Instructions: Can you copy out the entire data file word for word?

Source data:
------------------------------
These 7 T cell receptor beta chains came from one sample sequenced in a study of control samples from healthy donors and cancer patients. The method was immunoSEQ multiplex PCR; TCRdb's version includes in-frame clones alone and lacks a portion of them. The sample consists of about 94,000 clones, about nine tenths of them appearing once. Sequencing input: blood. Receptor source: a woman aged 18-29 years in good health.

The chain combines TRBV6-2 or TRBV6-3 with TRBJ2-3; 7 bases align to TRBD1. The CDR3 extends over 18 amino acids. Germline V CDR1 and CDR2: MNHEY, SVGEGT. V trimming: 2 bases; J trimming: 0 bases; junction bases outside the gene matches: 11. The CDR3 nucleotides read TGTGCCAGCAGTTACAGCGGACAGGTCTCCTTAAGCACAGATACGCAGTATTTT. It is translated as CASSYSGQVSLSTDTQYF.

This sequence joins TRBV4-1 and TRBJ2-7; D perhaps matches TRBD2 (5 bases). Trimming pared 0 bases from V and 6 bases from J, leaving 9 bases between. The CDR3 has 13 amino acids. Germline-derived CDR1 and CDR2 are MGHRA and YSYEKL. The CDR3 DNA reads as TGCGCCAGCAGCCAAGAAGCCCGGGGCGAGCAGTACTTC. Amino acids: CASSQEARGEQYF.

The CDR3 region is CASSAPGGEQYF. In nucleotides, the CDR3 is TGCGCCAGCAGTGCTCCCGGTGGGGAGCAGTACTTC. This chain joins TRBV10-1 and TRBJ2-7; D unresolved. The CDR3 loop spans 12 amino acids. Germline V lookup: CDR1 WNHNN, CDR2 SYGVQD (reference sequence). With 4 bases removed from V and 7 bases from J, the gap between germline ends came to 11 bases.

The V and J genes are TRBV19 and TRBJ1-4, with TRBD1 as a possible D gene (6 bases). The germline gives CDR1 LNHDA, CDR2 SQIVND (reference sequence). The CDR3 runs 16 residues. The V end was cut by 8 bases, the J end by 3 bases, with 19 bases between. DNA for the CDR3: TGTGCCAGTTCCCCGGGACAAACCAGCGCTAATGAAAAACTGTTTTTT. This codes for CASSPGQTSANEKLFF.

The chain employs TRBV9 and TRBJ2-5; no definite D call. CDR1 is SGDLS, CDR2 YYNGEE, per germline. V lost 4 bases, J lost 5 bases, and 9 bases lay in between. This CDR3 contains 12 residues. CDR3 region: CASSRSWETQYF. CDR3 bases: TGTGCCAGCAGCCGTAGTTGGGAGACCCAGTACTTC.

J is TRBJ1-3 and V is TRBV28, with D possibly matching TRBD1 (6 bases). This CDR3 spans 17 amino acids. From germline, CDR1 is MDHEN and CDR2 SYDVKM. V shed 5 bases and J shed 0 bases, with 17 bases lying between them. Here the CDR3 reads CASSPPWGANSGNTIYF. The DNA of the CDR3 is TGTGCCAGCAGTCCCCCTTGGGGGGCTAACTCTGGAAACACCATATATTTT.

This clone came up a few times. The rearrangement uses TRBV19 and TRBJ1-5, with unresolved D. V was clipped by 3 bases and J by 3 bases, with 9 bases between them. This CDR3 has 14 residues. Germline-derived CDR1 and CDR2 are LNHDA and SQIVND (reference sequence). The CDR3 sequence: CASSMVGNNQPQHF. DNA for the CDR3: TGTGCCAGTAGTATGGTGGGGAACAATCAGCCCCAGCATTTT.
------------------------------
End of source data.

These 7 T cell receptor beta chains came from one sample sequenced in a study of control samples from healthy donors and cancer patients. The method was immunoSEQ multiplex PCR; TCRdb's version includes in-frame clones alone and lacks a portion of them. The sample consists of about 94,000 clones, about nine tenths of them appearing once. Sequencing input: blood. Receptor source: a woman aged 18-29 years in good health.

The chain combines TRBV6-2 or TRBV6-3 with TRBJ2-3; 7 bases align to TRBD1. The CDR3 extends over 18 amino acids. Germline V CDR1 and CDR2: MNHEY, SVGEGT. V trimming: 2 bases; J trimming: 0 bases; junction bases outside the gene matches: 11. The CDR3 nucleotides read TGTGCCAGCAGTTACAGCGGACAGGTCTCCTTAAGCACAGATACGCAGTATTTT. It is translated as CASSYSGQVSLSTDTQYF.

This sequence joins TRBV4-1 and TRBJ2-7; D perhaps matches TRBD2 (5 bases). Trimming pared 0 bases from V and 6 bases from J, leaving 9 bases between. The CDR3 has 13 amino acids. Germline-derived CDR1 and CDR2 are MGHRA and YSYEKL. The CDR3 DNA reads as TGCGCCAGCAGCCAAGAAGCCCGGGGCGAGCAGTACTTC. Amino acids: CASSQEARGEQYF.

The CDR3 region is CASSAPGGEQYF. In nucleotides, the CDR3 is TGCGCCAGCAGTGCTCCCGGTGGGGAGCAGTACTTC. This chain joins TRBV10-1 and TRBJ2-7; D unresolved. The CDR3 loop spans 12 amino acids. Germline V lookup: CDR1 WNHNN, CDR2 SYGVQD (reference sequence). With 4 bases removed from V and 7 bases from J, the gap between germline ends came to 11 bases.

The V and J genes are TRBV19 and TRBJ1-4, with TRBD1 as a possible D gene (6 bases). The germline gives CDR1 LNHDA, CDR2 SQIVND (reference sequence). The CDR3 runs 16 residues. The V end was cut by 8 bases, the J end by 3 bases, with 19 bases between. DNA for the CDR3: TGTGCCAGTTCCCCGGGACAAACCAGCGCTAATGAAAAACTGTTTTTT. This codes for CASSPGQTSANEKLFF.

The chain employs TRBV9 and TRBJ2-5; no definite D call. CDR1 is SGDLS, CDR2 YYNGEE, per germline. V lost 4 bases, J lost 5 bases, and 9 bases lay in between. This CDR3 contains 12 residues. CDR3 region: CASSRSWETQYF. CDR3 bases: TGTGCCAGCAGCCGTAGTTGGGAGACCCAGTACTTC.

J is TRBJ1-3 and V is TRBV28, with D possibly matching TRBD1 (6 bases). This CDR3 spans 17 amino acids. From germline, CDR1 is MDHEN and CDR2 SYDVKM. V shed 5 bases and J shed 0 bases, with 17 bases lying between them. Here the CDR3 reads CASSPPWGANSGNTIYF. The DNA of the CDR3 is TGTGCCAGCAGTCCCCCTTGGGGGGCTAACTCTGGAAACACCATATATTTT.

This clone came up a few times. The rearrangement uses TRBV19 and TRBJ1-5, with unresolved D. V was clipped by 3 bases and J by 3 bases, with 9 bases between them. This CDR3 has 14 residues. Germline-derived CDR1 and CDR2 are LNHDA and SQIVND (reference sequence). The CDR3 sequence: CASSMVGNNQPQHF. DNA for the CDR3: TGTGCCAGTAGTATGGTGGGGAACAATCAGCCCCAGCATTTT.